Meanwhile, the two new resin intercoolers are cleaned up, painted white with aluminum grilles and a wash applied to the grills. These are then glued into the forward section of the lower fuselage. The fit here is going to be a bit tight when the firewall is installed so it is a good idea to place the firewall in while the superglue sets on the intercoolers. A bit of tweaking is needed to get them all to fit well. With the intercoolers dry, the firewall can be removed with a bit of a twist to get it out.

Now you'll find when you go to fit in the firewall that the attachment tabs on the back are going to prevent it from fitting well. I removed all three of them, but in reality, only the bottom two have to go. If you cut them all off it isn't a problem as it will fit well without them.  With the interior painted and pretty well ready to go, superglue was slathered on the area the firewall was to go, the firewall moved into position and pressed up into the mass of superglue. The upper fuselage was fit in place to make sure of proper alignment and the firewall held up against the resin wing with a pencil placed through the hole the engine goes into.

While that was drying, The lower landing gear assembly was glued together and the upper struts painted white as was a small lower brace. Then those were masked and the rest painted flat black. The housing that fits over it was not glued on at this time as it needs to be painted the underside color. The lower assembly was test fit into the lower wing to make sure that all will fit properly when the time comes. It is most helpful not to install the engine until after the landing gear is fully glued in as you can get access to the glue joins much easier with it out. The engine itself was painted aluminum with a magnesium colored gearbox. You'll have to drill out a hole through the replacement resin gear box to accept the prop shaft. Needless to say, you can't use the little plastic hold down as the resin gearbox isn't hollow. A black wash was added and the ignition wires painted brass.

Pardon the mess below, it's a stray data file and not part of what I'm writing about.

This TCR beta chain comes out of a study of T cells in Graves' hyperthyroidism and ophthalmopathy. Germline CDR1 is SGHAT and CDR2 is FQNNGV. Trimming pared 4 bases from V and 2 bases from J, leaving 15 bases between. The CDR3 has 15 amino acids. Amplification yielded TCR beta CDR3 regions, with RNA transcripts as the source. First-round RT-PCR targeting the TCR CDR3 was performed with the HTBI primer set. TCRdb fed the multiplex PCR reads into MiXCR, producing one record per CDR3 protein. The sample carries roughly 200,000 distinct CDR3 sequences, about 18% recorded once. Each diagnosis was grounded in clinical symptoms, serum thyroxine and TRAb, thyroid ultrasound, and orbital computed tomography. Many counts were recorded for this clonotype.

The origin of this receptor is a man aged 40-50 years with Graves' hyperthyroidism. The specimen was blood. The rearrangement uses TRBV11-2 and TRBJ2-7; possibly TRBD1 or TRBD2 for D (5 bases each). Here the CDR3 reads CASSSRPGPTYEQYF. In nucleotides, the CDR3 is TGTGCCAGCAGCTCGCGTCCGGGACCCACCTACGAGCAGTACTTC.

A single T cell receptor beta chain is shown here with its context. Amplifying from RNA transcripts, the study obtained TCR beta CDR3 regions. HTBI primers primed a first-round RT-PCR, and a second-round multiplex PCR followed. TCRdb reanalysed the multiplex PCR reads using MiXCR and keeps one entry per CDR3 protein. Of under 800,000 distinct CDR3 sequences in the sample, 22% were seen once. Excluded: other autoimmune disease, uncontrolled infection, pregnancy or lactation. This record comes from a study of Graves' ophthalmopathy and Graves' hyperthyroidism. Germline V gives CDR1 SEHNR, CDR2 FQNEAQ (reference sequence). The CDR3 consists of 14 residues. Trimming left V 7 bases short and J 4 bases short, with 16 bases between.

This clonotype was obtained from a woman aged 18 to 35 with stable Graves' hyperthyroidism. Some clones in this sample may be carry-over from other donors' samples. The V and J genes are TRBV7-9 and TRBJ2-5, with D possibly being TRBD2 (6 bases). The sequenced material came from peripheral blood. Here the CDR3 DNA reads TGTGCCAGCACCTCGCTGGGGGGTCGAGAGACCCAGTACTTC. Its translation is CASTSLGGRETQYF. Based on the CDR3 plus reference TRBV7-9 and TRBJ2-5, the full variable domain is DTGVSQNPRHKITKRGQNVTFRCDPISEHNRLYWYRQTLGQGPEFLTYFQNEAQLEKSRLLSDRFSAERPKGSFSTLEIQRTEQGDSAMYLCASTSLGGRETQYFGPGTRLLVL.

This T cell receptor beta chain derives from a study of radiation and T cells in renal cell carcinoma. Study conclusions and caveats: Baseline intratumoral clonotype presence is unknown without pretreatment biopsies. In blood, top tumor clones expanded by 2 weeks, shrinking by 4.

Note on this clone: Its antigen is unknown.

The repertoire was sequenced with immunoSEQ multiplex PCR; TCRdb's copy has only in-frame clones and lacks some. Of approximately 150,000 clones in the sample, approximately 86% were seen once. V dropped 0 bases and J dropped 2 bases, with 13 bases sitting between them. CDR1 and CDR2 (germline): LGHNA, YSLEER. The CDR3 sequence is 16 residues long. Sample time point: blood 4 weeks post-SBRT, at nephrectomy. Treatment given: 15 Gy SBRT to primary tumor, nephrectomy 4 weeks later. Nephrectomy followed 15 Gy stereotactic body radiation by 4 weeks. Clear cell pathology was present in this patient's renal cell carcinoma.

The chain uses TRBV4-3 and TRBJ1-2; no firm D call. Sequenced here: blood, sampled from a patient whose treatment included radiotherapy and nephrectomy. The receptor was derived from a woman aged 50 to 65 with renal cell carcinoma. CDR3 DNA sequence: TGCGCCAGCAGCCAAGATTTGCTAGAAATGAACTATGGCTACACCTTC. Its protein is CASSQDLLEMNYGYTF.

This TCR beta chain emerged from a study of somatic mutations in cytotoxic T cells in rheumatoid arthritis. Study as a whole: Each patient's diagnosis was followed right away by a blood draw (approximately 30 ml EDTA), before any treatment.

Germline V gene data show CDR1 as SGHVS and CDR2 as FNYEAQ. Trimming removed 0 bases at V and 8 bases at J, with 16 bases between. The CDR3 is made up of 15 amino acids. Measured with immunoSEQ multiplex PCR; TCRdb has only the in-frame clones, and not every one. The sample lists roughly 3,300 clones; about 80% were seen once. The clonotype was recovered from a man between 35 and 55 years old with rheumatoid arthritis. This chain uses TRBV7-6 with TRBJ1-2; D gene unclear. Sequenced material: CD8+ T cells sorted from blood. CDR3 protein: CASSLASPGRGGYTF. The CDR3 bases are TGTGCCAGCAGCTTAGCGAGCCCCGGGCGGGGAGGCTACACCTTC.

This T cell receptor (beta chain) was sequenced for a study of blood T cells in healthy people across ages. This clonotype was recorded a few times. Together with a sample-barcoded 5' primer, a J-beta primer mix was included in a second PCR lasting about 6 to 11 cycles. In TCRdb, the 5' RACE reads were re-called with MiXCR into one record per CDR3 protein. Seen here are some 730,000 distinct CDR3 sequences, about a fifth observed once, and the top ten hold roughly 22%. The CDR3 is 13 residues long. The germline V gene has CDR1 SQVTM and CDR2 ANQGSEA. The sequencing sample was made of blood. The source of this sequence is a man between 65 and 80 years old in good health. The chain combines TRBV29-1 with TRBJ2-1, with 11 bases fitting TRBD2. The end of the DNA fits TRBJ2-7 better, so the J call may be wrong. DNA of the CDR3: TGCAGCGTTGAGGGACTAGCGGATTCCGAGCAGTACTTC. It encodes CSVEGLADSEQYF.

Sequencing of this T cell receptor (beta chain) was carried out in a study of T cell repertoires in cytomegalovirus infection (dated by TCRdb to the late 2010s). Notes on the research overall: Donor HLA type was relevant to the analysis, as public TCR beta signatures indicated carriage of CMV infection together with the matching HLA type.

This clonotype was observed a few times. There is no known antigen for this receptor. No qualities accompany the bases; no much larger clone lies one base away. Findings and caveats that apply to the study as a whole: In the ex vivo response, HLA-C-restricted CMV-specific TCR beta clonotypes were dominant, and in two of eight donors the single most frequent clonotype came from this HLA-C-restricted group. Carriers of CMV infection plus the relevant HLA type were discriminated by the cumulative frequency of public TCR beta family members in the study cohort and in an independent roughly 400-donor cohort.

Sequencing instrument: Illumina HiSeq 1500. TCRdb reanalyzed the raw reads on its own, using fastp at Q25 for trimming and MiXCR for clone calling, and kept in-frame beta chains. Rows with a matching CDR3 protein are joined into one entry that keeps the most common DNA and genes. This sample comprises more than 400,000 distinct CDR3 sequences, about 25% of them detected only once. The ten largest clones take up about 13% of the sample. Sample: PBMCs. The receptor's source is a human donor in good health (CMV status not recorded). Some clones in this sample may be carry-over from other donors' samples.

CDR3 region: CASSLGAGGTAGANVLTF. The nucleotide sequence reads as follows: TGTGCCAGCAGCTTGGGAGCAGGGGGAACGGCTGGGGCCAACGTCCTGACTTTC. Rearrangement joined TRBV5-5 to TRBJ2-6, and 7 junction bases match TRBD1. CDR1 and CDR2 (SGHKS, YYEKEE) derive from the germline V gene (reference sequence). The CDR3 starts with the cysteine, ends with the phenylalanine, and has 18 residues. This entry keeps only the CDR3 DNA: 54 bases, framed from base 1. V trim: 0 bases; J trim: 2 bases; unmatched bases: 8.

Then the moment of truth. The upper fuselage was glued to the lower section. Fit was very good, though there was a bit of a gap at the aft wing area. Hindsight leads me to believe that this was caused by the upper portion of the backrest bulkhead contacting the upper fuselage a bit too soon. A touch of trimming of this will undoubtedly ensure a much better fit. That is what I'll do on the next one. Another result of this was that the wings didn't fully meet the wing root so a bit of filler was used to get a smooth transition. After all the joins were sanded and filled as needed, the little plastic fairings were glued in place as were the under wing radiators. The engine was placed in its hole to get a picture and then removed.

Other things were painted at this time. Since I was using the red and white rudder stripes, the rudder was painted white. After researching the aircraft a bit more, the small tip extension forward of the hinge line was painted blue grey to match the rest of the upper surface colors. On this kit, the horizontal stabilizer is a single piece that slots into the fin. It is a VERY tight fit. To simplify painting, it was painted separately.

Back at the cockpit, the gunsight was painted and installed. Then the canopy was masked and glued in place. Unfortunately, the sliding hood is too thick to pose in the open position, so was glued closed. If you want an open canopy, you'll have to get a vac canopy. I didn't as I wanted to build this kit using only the conversion set (and aftermarket decals). Tom Cleaver pointed out to me that many F4F-3s had an extra frame on the windscreen's quarter windows. When you look at photos they are quite evident. They are also not on all F4F-3s (such as the early ones) so a good reference is needed. This extra frame was easy to replicate with a few knife swipes through the masking. The canopies were then glued in place.

The F4F-3 that I was modeling was a late production version with the P&W R-1830-86 engine. As a result, this one used the cowling with no upper air scoop and three cowl flaps. Now if you want to, you can take the kit cowling and simply remove the upper air scoop to get the effect needed. However, the purpose of this review is to evaluate the conversion set so I used was was offered. The resin for the cowlings is much thinner than the kit part and is in two parts. Removing the bits from the resin block was quite easy. A touch of sanding smoothed out the mating surfaces and they were attached together with super glue.